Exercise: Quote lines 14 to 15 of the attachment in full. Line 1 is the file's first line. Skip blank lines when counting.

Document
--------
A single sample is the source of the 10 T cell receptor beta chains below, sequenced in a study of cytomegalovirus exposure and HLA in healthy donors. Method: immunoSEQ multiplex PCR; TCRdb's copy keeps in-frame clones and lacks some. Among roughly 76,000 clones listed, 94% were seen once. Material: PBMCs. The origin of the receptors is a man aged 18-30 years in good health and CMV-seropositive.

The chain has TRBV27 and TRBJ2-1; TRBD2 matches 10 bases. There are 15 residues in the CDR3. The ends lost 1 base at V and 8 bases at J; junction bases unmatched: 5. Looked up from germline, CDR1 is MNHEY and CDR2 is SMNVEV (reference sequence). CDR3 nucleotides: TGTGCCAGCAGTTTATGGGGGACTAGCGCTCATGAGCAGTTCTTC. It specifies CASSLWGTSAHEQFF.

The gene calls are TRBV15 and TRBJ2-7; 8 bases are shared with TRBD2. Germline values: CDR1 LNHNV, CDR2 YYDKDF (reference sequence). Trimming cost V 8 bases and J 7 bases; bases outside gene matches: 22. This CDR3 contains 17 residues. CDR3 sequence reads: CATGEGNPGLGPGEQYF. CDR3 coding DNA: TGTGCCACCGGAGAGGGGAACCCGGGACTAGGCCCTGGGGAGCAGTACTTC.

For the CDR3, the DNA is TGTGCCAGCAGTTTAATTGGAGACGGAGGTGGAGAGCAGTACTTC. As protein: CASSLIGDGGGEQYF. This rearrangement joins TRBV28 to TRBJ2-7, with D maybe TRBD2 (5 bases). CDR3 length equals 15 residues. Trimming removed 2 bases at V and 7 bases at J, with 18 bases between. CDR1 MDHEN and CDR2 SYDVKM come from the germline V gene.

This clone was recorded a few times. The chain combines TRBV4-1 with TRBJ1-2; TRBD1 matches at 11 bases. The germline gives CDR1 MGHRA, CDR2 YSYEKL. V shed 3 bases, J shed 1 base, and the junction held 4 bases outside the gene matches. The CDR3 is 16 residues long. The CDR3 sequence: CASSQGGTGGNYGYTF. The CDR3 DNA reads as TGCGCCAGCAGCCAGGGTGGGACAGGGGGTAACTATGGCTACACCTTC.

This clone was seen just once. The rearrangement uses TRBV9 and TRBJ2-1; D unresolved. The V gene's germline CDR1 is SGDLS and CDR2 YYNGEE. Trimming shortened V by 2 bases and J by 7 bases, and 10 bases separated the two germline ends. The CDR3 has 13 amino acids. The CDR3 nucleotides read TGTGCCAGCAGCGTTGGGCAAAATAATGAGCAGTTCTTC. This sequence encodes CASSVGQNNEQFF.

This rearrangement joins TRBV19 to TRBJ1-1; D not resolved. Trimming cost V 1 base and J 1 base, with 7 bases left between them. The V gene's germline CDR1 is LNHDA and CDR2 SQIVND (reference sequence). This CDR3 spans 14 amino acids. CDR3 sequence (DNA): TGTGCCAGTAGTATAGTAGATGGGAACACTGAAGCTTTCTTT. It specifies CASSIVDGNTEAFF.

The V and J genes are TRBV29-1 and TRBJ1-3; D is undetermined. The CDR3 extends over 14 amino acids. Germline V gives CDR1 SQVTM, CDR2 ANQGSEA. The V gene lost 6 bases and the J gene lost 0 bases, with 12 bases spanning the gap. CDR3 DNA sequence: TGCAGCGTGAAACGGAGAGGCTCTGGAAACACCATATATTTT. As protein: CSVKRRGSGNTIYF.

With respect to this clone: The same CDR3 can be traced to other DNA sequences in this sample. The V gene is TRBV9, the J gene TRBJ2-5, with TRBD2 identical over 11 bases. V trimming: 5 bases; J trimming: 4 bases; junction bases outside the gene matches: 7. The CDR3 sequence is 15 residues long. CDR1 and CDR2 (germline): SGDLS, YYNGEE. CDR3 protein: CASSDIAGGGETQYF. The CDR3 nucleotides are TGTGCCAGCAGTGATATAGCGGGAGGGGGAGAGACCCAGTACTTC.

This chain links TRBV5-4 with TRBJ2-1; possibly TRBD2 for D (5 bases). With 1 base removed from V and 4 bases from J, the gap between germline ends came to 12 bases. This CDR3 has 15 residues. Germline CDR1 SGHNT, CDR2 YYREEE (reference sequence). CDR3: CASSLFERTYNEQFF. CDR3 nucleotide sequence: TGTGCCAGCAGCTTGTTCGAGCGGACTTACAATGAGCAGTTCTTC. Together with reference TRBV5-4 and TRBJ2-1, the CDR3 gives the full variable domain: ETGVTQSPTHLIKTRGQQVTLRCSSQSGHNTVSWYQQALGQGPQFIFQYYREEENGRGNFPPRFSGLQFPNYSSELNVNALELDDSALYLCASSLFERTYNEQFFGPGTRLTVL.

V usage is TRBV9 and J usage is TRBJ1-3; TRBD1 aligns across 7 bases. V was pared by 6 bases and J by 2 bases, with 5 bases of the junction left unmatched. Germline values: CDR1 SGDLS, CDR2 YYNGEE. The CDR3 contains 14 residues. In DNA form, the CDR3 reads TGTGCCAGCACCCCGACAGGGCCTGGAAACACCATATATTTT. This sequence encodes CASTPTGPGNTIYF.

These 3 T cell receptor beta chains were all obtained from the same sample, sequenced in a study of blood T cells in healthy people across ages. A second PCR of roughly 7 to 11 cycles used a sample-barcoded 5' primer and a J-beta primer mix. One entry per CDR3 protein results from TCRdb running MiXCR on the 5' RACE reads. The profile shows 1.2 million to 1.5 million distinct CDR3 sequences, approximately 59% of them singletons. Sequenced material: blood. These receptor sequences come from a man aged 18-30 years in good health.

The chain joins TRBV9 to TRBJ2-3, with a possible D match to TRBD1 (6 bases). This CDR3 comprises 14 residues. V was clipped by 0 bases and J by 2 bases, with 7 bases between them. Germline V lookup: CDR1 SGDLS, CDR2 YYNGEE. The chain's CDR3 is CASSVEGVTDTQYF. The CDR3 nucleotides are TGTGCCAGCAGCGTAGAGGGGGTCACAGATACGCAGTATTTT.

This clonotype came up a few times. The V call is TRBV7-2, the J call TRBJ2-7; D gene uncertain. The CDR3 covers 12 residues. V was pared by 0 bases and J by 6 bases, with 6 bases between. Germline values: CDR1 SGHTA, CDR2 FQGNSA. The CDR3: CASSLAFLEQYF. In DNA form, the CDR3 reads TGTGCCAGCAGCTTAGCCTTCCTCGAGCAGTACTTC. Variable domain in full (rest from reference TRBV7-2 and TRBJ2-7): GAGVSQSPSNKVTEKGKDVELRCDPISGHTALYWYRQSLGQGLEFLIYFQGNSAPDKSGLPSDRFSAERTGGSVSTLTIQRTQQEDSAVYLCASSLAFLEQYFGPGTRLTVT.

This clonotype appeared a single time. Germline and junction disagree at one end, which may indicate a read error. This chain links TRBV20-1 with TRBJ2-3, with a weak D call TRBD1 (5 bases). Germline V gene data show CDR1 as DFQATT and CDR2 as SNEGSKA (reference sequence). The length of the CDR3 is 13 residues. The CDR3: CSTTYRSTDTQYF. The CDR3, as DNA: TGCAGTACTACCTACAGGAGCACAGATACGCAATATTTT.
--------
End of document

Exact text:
This clonotype came up a few times. The V call is TRBV7-2, the J call TRBJ2-7; D gene uncertain. The CDR3 covers 12 residues. V was pared by 0 bases and J by 6 bases, with 6 bases between. Germline values: CDR1 SGHTA, CDR2 FQGNSA. The CDR3: CASSLAFLEQYF. In DNA form, the CDR3 reads TGTGCCAGCAGCTTAGCCTTCCTCGAGCAGTACTTC. Variable domain in full (rest from reference TRBV7-2 and TRBJ2-7): GAGVSQSPSNKVTEKGKDVELRCDPISGHTALYWYRQSLGQGLEFLIYFQGNSAPDKSGLPSDRFSAERTGGSVSTLTIQRTQQEDSAVYLCASSLAFLEQYFGPGTRLTVT.

This clonotype appeared a single time. Germline and junction disagree at one end, which may indicate a read error. This chain links TRBV20-1 with TRBJ2-3, with a weak D call TRBD1 (5 bases). Germline V gene data show CDR1 as DFQATT and CDR2 as SNEGSKA (reference sequence). The length of the CDR3 is 13 residues. The CDR3: CSTTYRSTDTQYF. The CDR3, as DNA: TGCAGTACTACCTACAGGAGCACAGATACGCAATATTTT.